Allyn Gibson is white and the students are black and the incident became racially charged. All three students pleaded guilty in August to misdemeanor charges and read statements into the record acknowledging that Allyn Gibson was within his right to detain the shoplifter and that his actions were not racially motivated.

Raimondo also took the stand Monday as an adverse witness, meaning her testimony was compelled by subpoena and not voluntary.

She responded to earlier testimony about student protesters blocking media and other photographers from taking pictures. She said college faculty intervened to explain to students that they could not prevent such pictures from being taken.

Lee Plakas, the lead attorney for Gibson’s, then read a text message exchange between Raimondo and a person who worked under her at the college the first day of the protests.

“I’m getting something to block the photographer as I make copies. Is that OK?” the woman asked Raimondo in a text message.

“You, in your advisory role, say, ‘So long as we avoid physical confrontation. He’s being a jerk,’” Plakas read back to Raimondo.

Raimondo then said, “That’s not what this exchange is in reference to.”

Plakas then read the exchange again.

“Aren’t you approving her blocking of a photographer, as long as she doesn’t physically hit him?” Plakas said.

“No, sir,” Raimondo said. “That’s not what’s happening in this interchange. I can certainly explain it, if you would like.”

Plakas stopped her there and switched topics.

Raimondo also was asked about emails and discussions that appeared to be an attempt to get Gibson’s Bakery to drop the charges against the three students involved in the altercation in exchange for the college resuming its business relationship with the bakery.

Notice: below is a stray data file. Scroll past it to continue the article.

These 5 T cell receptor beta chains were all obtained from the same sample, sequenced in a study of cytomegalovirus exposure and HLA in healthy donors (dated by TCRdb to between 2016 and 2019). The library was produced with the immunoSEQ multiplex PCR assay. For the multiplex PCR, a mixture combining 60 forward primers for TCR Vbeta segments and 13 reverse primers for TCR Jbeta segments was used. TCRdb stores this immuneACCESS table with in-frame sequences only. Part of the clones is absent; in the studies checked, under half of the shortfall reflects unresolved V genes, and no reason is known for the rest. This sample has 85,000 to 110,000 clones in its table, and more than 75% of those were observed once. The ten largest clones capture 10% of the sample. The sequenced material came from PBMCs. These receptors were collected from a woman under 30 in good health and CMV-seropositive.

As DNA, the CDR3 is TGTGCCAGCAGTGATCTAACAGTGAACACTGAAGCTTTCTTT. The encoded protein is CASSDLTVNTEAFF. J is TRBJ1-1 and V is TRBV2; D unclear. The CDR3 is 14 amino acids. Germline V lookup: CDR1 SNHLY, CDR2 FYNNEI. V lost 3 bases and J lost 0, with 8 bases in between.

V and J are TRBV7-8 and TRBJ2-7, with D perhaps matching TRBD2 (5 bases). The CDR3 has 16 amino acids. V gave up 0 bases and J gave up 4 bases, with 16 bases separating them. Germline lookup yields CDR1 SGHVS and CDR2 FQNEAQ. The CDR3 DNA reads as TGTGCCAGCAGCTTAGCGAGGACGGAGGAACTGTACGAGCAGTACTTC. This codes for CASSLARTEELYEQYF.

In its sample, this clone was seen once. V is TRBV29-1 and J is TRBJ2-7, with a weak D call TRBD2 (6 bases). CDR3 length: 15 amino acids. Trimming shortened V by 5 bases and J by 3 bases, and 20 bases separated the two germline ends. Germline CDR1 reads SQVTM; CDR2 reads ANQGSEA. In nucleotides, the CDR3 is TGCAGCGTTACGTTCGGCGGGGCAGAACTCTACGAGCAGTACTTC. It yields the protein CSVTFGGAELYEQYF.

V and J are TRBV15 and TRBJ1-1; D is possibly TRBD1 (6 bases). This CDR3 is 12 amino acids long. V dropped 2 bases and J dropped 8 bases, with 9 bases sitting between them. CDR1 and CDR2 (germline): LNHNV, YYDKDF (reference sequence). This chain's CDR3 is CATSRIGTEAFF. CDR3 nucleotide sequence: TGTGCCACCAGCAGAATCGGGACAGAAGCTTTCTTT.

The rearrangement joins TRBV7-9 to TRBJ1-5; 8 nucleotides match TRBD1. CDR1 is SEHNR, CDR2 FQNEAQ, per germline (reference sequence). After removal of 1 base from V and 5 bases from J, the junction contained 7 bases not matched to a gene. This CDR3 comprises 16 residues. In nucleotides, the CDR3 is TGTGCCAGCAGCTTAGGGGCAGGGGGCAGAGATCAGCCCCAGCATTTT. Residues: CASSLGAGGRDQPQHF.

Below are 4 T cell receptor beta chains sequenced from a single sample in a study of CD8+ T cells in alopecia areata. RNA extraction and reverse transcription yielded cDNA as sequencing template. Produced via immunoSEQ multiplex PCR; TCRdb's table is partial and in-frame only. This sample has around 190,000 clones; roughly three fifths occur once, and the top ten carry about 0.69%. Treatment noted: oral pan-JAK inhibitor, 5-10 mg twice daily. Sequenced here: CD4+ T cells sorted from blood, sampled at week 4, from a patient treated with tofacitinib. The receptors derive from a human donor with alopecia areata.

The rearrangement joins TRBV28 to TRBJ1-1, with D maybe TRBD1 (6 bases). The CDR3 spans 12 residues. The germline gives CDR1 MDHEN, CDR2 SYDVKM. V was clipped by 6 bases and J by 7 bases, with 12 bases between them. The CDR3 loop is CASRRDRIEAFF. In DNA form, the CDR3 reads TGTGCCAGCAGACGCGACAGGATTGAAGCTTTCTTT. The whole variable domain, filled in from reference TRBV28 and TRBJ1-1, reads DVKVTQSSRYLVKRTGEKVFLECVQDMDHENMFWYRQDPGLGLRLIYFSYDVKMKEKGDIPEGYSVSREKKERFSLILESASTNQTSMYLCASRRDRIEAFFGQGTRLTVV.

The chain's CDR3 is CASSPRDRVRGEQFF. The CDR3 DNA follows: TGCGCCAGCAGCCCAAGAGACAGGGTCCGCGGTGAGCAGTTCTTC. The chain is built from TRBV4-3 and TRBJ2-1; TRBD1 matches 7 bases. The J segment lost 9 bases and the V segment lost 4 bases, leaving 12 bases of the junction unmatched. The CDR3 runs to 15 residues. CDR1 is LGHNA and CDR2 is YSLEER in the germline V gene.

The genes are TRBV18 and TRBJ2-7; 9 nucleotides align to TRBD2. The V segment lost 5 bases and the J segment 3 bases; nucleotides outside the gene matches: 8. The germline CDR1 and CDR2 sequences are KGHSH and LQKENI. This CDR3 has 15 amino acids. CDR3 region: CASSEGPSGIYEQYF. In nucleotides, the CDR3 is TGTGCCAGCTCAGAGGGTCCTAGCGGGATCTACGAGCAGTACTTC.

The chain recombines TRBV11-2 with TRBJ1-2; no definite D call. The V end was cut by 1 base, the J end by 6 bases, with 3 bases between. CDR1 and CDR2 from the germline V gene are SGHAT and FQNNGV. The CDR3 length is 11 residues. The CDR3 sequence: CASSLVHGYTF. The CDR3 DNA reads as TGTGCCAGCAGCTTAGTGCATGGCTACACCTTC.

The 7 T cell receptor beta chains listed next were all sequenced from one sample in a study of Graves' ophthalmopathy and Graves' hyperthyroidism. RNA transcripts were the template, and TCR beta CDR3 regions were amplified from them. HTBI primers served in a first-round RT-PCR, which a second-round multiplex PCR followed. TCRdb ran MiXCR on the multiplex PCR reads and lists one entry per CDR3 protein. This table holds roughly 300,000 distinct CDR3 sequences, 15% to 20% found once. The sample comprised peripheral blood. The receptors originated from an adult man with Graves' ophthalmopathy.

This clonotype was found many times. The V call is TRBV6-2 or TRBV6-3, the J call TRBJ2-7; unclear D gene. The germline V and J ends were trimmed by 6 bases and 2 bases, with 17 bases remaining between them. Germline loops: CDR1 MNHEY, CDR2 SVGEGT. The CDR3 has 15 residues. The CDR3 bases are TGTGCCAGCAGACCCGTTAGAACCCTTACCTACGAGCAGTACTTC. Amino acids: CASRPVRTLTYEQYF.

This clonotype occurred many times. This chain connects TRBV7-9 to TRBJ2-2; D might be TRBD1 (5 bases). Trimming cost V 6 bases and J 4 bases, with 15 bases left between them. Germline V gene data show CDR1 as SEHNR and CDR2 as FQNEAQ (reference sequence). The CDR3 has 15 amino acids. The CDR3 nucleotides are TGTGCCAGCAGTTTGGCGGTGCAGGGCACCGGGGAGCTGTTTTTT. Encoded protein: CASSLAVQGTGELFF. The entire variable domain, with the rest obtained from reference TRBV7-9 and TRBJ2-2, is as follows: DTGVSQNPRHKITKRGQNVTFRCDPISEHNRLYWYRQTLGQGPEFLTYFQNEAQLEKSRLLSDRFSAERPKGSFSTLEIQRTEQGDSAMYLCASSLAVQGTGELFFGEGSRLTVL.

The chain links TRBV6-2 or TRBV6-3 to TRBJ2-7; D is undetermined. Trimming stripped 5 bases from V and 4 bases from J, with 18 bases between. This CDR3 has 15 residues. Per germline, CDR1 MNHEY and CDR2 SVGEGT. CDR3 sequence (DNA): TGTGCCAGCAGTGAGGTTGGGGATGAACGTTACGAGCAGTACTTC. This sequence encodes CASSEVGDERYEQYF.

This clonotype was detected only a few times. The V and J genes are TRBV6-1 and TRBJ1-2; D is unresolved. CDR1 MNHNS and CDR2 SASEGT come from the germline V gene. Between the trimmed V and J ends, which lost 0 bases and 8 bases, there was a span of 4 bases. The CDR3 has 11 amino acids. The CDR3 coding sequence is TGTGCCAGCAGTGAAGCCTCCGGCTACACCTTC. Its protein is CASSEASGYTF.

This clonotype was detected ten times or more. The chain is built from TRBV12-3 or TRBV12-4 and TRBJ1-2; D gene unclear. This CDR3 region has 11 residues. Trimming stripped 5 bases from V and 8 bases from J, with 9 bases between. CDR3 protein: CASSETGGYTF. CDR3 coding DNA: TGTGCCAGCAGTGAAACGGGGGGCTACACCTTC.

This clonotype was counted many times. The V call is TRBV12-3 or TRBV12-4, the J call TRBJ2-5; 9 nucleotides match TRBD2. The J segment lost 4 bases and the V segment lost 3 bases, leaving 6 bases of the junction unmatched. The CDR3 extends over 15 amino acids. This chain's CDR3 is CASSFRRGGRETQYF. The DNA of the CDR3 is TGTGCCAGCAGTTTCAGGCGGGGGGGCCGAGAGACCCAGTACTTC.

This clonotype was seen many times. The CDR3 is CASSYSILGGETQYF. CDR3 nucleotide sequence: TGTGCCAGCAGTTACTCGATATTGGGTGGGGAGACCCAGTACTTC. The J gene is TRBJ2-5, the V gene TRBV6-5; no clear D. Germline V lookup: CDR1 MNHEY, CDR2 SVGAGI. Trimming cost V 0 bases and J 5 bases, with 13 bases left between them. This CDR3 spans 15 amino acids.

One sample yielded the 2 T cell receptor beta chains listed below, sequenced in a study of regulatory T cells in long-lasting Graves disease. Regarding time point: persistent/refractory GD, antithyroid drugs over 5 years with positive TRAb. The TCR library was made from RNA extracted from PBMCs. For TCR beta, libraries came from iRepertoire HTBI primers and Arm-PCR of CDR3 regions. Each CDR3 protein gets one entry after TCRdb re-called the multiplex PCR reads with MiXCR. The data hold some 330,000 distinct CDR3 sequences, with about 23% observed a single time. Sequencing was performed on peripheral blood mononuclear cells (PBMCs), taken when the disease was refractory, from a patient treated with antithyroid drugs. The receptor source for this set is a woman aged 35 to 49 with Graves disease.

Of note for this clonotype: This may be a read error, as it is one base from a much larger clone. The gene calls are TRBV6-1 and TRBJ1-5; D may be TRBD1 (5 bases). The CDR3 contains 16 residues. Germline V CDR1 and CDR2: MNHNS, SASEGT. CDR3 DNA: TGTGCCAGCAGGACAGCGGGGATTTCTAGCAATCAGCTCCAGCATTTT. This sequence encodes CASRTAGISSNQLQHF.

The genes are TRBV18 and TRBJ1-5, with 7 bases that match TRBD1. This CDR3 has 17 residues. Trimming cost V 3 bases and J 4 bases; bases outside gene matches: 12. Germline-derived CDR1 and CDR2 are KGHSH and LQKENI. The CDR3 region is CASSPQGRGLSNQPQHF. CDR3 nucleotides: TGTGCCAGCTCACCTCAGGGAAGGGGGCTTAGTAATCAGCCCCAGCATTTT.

“You would agree with me that if somebody says, ‘Let’s go and use financial money or payments for leverage to get someone to drop criminal charges, to get someone out of the criminal justice system; you’d agree with me that’s obstruction of justice or a crime, isn’t it?” Plakas asked. “Isn’t that bribery? Isn’t that what the mafia used to do?”

“I don’t know what the law is, so I’m not sure what you’re asking,” Raimondo answered.

Plakas also asked her whether she would agree or disagree with a series of statements.

The first was “Agree that the flier made false statements about Allyn W. Gibson.” Allyn W. Gibson is the elderly father of David Gibson; David Gibson’s son, also Allyn, was the worker involved in the altercation.

Plakas also asked if she would agree or disagree with the same statement about David Gibson and about the bakery.

To each statement, Raimondo responded, “I don’t know.”

Plakas asked if she would agree or disagree “that the student senate resolution made false statements about Gibson’s Bakery.” Again, Raminodo responded: “I don’t know.”

Raimondo also was asked to agree or disagree “that the harms, losses or damages are foreseeable when a person is accused of the crime assault.” He also asked her the same thing about a person and a business accused of racial profiling.

To each of those Raimondo answered: “Depends (on) the circumstances.”

Raimondo’s testimony will continue at 9 a.m. today.

Contact Scott Mahoney at (440) 329-7146 or Follow him on Twitter @SMahoneyCT.